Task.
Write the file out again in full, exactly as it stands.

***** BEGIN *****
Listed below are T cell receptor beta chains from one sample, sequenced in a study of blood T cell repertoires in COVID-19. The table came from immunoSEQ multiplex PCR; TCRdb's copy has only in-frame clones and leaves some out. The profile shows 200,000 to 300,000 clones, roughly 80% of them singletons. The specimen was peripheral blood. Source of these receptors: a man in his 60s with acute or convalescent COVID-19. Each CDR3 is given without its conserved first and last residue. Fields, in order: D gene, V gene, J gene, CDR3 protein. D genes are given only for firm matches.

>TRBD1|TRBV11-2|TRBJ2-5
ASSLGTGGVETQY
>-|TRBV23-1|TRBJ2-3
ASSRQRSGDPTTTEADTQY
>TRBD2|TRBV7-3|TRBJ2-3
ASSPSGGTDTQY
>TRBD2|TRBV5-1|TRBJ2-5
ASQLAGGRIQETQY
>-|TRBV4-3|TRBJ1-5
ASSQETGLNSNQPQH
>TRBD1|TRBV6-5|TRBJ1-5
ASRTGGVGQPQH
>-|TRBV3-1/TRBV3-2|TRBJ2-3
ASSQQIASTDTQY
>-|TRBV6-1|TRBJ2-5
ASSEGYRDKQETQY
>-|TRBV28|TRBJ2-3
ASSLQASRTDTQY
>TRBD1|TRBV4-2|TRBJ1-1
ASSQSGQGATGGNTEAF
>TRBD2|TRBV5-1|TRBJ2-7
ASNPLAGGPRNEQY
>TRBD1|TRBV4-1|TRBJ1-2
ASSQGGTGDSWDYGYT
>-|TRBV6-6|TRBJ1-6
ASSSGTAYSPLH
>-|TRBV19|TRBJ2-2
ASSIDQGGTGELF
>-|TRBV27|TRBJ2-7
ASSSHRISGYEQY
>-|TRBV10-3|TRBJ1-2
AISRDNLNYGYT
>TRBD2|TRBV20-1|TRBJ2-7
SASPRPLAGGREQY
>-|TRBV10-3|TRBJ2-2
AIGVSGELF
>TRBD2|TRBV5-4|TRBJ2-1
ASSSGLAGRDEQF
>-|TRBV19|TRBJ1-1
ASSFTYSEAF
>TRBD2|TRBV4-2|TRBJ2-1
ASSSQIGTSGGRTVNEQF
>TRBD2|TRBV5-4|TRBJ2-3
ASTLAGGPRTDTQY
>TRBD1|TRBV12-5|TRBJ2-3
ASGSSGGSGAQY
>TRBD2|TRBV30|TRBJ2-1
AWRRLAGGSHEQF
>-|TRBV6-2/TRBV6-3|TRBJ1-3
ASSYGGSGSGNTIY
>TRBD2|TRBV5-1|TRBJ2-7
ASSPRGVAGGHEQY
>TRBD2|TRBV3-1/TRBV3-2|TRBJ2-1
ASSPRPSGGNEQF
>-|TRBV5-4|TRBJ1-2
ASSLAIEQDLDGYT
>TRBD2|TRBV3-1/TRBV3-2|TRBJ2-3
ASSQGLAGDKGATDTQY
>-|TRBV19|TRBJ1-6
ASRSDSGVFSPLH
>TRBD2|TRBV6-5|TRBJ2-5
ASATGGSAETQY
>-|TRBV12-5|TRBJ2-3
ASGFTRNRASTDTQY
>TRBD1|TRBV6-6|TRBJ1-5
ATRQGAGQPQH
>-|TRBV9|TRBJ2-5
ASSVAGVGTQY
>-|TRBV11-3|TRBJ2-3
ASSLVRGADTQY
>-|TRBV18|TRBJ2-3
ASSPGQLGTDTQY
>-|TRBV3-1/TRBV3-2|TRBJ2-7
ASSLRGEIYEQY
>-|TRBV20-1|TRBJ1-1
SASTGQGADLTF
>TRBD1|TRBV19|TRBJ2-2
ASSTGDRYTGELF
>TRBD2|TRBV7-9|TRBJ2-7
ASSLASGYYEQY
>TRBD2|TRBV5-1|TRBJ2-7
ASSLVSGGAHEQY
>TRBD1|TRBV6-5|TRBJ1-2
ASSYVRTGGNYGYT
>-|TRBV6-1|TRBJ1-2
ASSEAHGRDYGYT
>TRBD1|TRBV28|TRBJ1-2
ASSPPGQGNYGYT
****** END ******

Listed below are T cell receptor beta chains from one sample, sequenced in a study of blood T cell repertoires in COVID-19. The table came from immunoSEQ multiplex PCR; TCRdb's copy has only in-frame clones and leaves some out. The profile shows 200,000 to 300,000 clones, roughly 80% of them singletons. The specimen was peripheral blood. Source of these receptors: a man in his 60s with acute or convalescent COVID-19. Each CDR3 is given without its conserved first and last residue. Fields, in order: D gene, V gene, J gene, CDR3 protein. D genes are given only for firm matches.

>TRBD1|TRBV11-2|TRBJ2-5
ASSLGTGGVETQY
>-|TRBV23-1|TRBJ2-3
ASSRQRSGDPTTTEADTQY
>TRBD2|TRBV7-3|TRBJ2-3
ASSPSGGTDTQY
>TRBD2|TRBV5-1|TRBJ2-5
ASQLAGGRIQETQY
>-|TRBV4-3|TRBJ1-5
ASSQETGLNSNQPQH
>TRBD1|TRBV6-5|TRBJ1-5
ASRTGGVGQPQH
>-|TRBV3-1/TRBV3-2|TRBJ2-3
ASSQQIASTDTQY
>-|TRBV6-1|TRBJ2-5
ASSEGYRDKQETQY
>-|TRBV28|TRBJ2-3
ASSLQASRTDTQY
>TRBD1|TRBV4-2|TRBJ1-1
ASSQSGQGATGGNTEAF
>TRBD2|TRBV5-1|TRBJ2-7
ASNPLAGGPRNEQY
>TRBD1|TRBV4-1|TRBJ1-2
ASSQGGTGDSWDYGYT
>-|TRBV6-6|TRBJ1-6
ASSSGTAYSPLH
>-|TRBV19|TRBJ2-2
ASSIDQGGTGELF
>-|TRBV27|TRBJ2-7
ASSSHRISGYEQY
>-|TRBV10-3|TRBJ1-2
AISRDNLNYGYT
>TRBD2|TRBV20-1|TRBJ2-7
SASPRPLAGGREQY
>-|TRBV10-3|TRBJ2-2
AIGVSGELF
>TRBD2|TRBV5-4|TRBJ2-1
ASSSGLAGRDEQF
>-|TRBV19|TRBJ1-1
ASSFTYSEAF
>TRBD2|TRBV4-2|TRBJ2-1
ASSSQIGTSGGRTVNEQF
>TRBD2|TRBV5-4|TRBJ2-3
ASTLAGGPRTDTQY
>TRBD1|TRBV12-5|TRBJ2-3
ASGSSGGSGAQY
>TRBD2|TRBV30|TRBJ2-1
AWRRLAGGSHEQF
>-|TRBV6-2/TRBV6-3|TRBJ1-3
ASSYGGSGSGNTIY
>TRBD2|TRBV5-1|TRBJ2-7
ASSPRGVAGGHEQY
>TRBD2|TRBV3-1/TRBV3-2|TRBJ2-1
ASSPRPSGGNEQF
>-|TRBV5-4|TRBJ1-2
ASSLAIEQDLDGYT
>TRBD2|TRBV3-1/TRBV3-2|TRBJ2-3
ASSQGLAGDKGATDTQY
>-|TRBV19|TRBJ1-6
ASRSDSGVFSPLH
>TRBD2|TRBV6-5|TRBJ2-5
ASATGGSAETQY
>-|TRBV12-5|TRBJ2-3
ASGFTRNRASTDTQY
>TRBD1|TRBV6-6|TRBJ1-5
ATRQGAGQPQH
>-|TRBV9|TRBJ2-5
ASSVAGVGTQY
>-|TRBV11-3|TRBJ2-3
ASSLVRGADTQY
>-|TRBV18|TRBJ2-3
ASSPGQLGTDTQY
>-|TRBV3-1/TRBV3-2|TRBJ2-7
ASSLRGEIYEQY
>-|TRBV20-1|TRBJ1-1
SASTGQGADLTF
>TRBD1|TRBV19|TRBJ2-2
ASSTGDRYTGELF
>TRBD2|TRBV7-9|TRBJ2-7
ASSLASGYYEQY
>TRBD2|TRBV5-1|TRBJ2-7
ASSLVSGGAHEQY
>TRBD1|TRBV6-5|TRBJ1-2
ASSYVRTGGNYGYT
>-|TRBV6-1|TRBJ1-2
ASSEAHGRDYGYT
>TRBD1|TRBV28|TRBJ1-2
ASSPPGQGNYGYT